New York Times Columnist’s Lunch Date With Joe Biden Backfires After Unintentional Revelations

Red State

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It goes without saying that most columnists at the New York Times are about as “in touch” with the concerns of average Americans across the country as CNN’s Brian Stelter is in touch with cold, hard reality when it comes to the goings-on in the Biden administration.

Most notably we see this with Paul Krugman, whose Nobel Prize in economics sits somewhere collecting dust while he continues to regale us with tall tales about how the American people are apparently too stupid to understand that the economy is not that bad or something, even though gas in some parts of the country is over $6 a gallon and costs for staple items in grocery stores are skyrocketing to the point people are having to scale back their shopping lists dramatically.

But we’re going to leave Paul Krugman alone for a moment and instead focus on his colleague Thomas Friedman.

While Friedman isn’t as well known as Krugman is for mindlessly spouting off gibberish spin in hopes of making Democrats (and himself) look knowledgable and competent, he nevertheless gave Kruggie a run for his money this week in a column where he recapped a recent lunch date he had with President Joe Biden. In the process,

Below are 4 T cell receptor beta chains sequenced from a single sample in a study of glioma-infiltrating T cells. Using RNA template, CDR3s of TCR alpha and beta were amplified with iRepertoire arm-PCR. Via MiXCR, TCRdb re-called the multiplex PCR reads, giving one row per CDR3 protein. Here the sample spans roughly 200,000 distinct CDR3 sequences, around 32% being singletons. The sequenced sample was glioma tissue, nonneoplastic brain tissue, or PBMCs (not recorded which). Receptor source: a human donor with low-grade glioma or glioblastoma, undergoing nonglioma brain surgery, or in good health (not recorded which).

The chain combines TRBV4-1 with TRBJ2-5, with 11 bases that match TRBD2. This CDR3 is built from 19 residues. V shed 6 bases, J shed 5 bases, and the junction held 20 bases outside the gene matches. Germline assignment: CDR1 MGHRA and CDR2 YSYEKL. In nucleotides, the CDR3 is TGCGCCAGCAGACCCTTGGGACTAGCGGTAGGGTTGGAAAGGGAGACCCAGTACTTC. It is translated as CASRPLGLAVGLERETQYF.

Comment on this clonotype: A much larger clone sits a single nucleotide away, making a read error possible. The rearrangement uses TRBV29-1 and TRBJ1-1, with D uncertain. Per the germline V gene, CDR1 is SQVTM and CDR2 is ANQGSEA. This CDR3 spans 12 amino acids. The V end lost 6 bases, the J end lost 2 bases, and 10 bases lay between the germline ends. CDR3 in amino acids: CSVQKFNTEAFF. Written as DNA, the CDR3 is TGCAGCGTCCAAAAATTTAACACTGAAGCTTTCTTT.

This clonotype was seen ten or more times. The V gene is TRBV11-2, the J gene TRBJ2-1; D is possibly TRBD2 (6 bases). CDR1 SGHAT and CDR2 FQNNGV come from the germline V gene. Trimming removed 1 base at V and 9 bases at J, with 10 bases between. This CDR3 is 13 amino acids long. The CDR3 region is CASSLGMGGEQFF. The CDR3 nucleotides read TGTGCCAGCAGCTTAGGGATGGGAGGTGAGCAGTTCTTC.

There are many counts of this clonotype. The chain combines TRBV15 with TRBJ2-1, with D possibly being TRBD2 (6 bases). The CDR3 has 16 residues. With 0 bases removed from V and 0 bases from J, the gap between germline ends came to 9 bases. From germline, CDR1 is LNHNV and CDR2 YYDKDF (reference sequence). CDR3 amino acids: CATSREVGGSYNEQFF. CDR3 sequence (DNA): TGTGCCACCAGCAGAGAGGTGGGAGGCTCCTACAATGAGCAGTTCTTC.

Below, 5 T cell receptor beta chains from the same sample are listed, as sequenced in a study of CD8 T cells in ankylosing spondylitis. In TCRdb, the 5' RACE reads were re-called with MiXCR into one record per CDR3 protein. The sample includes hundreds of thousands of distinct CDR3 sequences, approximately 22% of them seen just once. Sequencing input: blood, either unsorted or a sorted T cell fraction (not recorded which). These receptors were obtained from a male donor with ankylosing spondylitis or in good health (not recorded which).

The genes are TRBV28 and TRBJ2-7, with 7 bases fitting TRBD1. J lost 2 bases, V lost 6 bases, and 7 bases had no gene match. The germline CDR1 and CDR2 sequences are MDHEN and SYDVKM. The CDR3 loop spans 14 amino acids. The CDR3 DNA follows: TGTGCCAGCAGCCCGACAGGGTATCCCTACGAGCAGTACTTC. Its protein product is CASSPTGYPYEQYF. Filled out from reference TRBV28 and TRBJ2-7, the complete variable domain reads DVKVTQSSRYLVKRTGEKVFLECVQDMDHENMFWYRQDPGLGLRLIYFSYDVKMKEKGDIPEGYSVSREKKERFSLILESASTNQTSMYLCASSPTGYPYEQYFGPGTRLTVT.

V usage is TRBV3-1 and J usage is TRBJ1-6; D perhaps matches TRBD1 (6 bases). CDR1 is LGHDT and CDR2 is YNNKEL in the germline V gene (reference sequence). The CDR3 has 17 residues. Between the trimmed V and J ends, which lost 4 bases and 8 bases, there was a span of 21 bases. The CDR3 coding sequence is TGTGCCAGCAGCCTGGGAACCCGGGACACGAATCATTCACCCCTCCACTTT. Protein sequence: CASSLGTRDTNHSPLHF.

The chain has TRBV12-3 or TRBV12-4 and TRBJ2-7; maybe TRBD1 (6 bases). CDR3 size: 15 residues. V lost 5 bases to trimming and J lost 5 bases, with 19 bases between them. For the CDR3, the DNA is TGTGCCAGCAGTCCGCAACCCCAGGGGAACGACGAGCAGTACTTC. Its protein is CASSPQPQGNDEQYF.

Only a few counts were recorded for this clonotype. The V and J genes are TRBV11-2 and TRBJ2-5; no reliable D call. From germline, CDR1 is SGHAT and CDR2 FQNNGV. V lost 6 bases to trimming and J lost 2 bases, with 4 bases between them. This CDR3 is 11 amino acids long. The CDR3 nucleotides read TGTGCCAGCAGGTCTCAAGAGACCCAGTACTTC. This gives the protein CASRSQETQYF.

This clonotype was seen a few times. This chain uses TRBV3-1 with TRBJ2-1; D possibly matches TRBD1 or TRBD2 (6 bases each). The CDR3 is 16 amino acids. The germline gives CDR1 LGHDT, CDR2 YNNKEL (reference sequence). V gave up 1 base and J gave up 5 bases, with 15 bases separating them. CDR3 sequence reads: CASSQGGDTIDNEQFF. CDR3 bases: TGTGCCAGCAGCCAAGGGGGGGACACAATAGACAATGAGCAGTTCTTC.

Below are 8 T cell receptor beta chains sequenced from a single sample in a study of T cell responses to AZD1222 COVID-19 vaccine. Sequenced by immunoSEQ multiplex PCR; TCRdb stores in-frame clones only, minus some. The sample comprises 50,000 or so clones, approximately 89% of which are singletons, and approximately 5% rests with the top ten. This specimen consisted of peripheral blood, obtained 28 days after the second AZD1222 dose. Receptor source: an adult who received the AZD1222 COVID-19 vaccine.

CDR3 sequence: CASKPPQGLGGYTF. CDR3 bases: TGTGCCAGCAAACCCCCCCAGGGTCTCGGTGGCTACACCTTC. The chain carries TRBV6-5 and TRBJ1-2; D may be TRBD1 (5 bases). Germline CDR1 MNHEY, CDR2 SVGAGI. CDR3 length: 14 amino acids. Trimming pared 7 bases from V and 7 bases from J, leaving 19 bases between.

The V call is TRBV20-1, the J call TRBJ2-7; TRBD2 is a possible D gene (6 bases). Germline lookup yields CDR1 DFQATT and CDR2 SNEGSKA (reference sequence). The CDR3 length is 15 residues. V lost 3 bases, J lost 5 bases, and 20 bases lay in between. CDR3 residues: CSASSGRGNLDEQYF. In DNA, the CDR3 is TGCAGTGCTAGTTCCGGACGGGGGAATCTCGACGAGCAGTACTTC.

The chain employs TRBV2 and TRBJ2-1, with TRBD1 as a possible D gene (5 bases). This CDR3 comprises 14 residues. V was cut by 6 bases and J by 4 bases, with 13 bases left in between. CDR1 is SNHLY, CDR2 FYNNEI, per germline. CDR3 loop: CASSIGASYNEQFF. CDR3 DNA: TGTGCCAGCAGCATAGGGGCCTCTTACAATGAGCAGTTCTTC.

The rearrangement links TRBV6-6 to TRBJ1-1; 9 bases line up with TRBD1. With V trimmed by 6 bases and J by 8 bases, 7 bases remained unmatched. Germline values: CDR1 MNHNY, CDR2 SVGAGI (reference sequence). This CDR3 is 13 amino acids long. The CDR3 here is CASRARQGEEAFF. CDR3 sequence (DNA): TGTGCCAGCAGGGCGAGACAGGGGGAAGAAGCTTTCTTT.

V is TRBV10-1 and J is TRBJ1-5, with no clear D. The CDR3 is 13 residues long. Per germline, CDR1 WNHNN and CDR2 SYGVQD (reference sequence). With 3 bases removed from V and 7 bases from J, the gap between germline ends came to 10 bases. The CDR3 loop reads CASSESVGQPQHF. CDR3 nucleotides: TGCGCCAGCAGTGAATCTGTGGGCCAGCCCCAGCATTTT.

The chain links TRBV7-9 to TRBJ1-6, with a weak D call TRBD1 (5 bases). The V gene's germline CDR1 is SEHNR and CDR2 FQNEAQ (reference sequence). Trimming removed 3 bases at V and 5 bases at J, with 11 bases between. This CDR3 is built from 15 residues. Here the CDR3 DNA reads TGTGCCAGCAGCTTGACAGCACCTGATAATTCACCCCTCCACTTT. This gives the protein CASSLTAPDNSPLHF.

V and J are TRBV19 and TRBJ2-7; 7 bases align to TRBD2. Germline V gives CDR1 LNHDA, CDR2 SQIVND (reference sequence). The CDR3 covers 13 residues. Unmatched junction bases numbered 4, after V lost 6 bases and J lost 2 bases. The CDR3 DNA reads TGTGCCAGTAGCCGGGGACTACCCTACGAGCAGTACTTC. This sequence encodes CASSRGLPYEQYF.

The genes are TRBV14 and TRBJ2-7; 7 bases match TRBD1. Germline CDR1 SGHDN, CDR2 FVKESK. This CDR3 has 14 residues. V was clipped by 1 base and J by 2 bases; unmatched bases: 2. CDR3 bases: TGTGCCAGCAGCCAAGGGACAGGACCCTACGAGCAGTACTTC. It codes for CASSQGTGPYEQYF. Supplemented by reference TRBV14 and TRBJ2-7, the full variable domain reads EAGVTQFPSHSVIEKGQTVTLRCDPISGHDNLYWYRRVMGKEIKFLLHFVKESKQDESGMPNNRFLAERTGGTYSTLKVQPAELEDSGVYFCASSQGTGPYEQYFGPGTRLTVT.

Friedman unintentionally reaffirmed the gross disconnect between the Biden White House and the American people as well as how Biden is ridiculously over-sheltered by his infamous handlers.

Check out how it started out:

President Biden invited me for lunch at the White House last Monday. But it was all off the record — so I can’t tell you anything he said.

I can, though, tell you two things — what I ate and how I felt after. I ate a tuna salad sandwich with tomato on whole wheat bread, with a bowl of mixed fruit and a chocolate milkshake for dessert that was so good it should have been against the law.

The rest of it was a desperate plea by Friedman to get Americans to believe that Biden is not only misunderstood but is treated unfairly by Fox News and so-called “Big Lie” Trump Republicans, 10% of whom Friedman says Biden needs to win over in order to be able to govern effectively.

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